Grenada, The Isle of Spice

Rich in rainforests, waterfalls and beaches

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Island of Grenada

The lushness of Grenada reminded early Spanish sailors of their beloved green hillsides above their home port, so they named it Granada.

However, the French and British later corrupted the name to a different spelling and pronunciation which has caused endless confusion ever since. The Spanish city of Granada is called "Grah-NAH-dah," while the deep Caribbean island of Grenada is known as "Greh-NAY-dah."

Located 158 miles southwest of Barbados and 100 miles north of Venezuela, Grenada is only 12 miles wide and 21 miles long, yet its mountainous interior provides some of the Caribbean's most scenic--as well as most accessible--hiking. I rank the Mt. Qua Qua hike as one of the Caribbean's best. (See Grenada Things To Do)

Grenada began protecting its natural resources well before the concept of eco-tourism was invented, so the landscape is wonderfully unspoiled.

Also called the spice basket of the Caribbean, Grenada produces 12 different spices, including cloves, nutmeg, ginger, cinnamon and mace. Early sailors claimed they could smell their sweet fragrance as much as 20 miles out at sea.

Grenada's most important spice is nutmeg, and touring the nutmeg estates and production facilities are a must do day trip.

It's said that nutmeg was introduced to the island in 1843 as a surprise addition to the rum punch at a local bash. Since then, no one in Grenada would consider drinking rum punch without it.

The main port city of St. George's, a horseshoe-shaped harbor known as the Carenage, is very photogenic. Its market is incredibly lively and colorful, one of the best open-air markets in the Caribbean, with mounds of papayas, yams, oranges, bananas, plantains, exotic roots and vegetables piled atop display tables.  (See Map of St. George's)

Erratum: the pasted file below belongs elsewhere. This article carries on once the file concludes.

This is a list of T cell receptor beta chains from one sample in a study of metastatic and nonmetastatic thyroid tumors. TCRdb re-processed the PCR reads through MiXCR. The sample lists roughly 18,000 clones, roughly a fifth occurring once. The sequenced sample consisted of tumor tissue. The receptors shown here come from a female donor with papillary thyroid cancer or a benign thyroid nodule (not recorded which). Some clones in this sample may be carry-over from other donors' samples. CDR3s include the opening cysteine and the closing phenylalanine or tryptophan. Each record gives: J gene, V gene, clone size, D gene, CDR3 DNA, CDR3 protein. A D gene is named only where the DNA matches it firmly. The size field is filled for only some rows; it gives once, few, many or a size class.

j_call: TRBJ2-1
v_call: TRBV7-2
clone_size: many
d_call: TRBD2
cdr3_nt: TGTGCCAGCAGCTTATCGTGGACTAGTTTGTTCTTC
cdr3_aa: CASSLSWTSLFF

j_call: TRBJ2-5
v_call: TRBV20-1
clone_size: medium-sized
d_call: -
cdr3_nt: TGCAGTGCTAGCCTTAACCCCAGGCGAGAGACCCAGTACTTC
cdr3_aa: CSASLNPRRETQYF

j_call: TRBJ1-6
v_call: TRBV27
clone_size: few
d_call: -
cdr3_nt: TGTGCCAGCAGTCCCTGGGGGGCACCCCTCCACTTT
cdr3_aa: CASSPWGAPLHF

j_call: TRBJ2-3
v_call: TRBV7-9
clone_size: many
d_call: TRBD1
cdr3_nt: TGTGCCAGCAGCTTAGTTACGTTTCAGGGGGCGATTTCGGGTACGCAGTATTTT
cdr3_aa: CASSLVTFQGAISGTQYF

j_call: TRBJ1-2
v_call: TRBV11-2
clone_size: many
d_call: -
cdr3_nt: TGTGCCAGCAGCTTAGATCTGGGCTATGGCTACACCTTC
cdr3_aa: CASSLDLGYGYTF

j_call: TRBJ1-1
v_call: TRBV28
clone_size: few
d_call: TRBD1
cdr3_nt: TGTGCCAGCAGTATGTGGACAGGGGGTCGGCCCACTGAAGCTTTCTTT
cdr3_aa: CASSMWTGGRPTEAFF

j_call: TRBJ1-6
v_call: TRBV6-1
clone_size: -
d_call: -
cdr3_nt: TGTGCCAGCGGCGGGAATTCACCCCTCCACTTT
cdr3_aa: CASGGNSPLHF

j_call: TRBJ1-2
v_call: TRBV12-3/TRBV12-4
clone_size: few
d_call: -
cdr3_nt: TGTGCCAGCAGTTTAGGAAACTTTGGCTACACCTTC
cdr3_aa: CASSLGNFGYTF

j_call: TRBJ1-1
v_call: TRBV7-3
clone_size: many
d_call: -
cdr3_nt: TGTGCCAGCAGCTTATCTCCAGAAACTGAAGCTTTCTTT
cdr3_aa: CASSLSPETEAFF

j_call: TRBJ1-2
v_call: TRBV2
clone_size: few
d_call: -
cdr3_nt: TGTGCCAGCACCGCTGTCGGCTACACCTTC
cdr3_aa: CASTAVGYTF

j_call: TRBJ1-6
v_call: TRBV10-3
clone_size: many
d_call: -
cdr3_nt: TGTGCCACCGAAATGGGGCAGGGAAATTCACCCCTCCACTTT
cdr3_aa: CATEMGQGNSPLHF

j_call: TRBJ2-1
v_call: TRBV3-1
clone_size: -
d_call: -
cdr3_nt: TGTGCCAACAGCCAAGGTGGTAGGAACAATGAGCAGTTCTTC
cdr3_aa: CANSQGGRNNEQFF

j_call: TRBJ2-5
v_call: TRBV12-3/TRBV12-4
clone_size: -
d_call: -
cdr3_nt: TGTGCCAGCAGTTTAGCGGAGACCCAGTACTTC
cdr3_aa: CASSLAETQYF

Grenada's high mountains receive more than 160 inches of rain a year, creating a verdant forest with 450 species of flowering plants, and 85 different types of trees. Most of the island's 150 types of birds, especially the rufous-breasted hummingbird, live in the island's main sanctuary, the Grand Etang National Park.

Grand Etang also offers an extensive system of hiking trails, among the Caribbean's most scenic.

The wreck of the Bianca-C is Grenada's most famous dive. More than most, Grenada's diving is impacted by runoff.


Detailed Background Facts & Map
Courtesy of the CIA

Grenada Arrival Briefing
What you need to know if you go

Getting Married in Grenada
Takes less than a week and fees are modest


St. George's Walking Tour
Few places are prettier to walk around

Annandale Falls
Just 15 minutes from St. George's

Carib's Leap/Leaper's Hill
Give me liberty or give me death!

A miniature of Grenada

Concord Falls
One of Grenada's most popular spots

A good place to get wrecked

Fisherman's Birthday Celebration
Blessing of the Fleet on St. Peter's

Grand Etang National Park
Park Overview

Hikes of Grand Etang National Park
Morne LaBaye Trail
Grand Etang Shoreline Trail
Mt. Qua Qua Hike
Concord Falls from Mt. Qua Qua
Finding a H
iking Guide

La Sagesse
A day of snorkeling & hiking

Lake Antoine National Landmark
A perfectly shaped crater lake

Levera National Park/Bathway Beach
Popular with sea turtles and people

Marquis River Waterfall
Not a place everyone finds

Mt. Rich Amerindian Remains
The island's largest group
of petroglyphs

Nutmeg Spice Tour
See how it's grown and produced

River Salee & Boiling Springs
More evidence of Grenada's volcanic heritage

Scuba Diving
Go see the "C"

Seven Sisters Falls
Worth the extra effort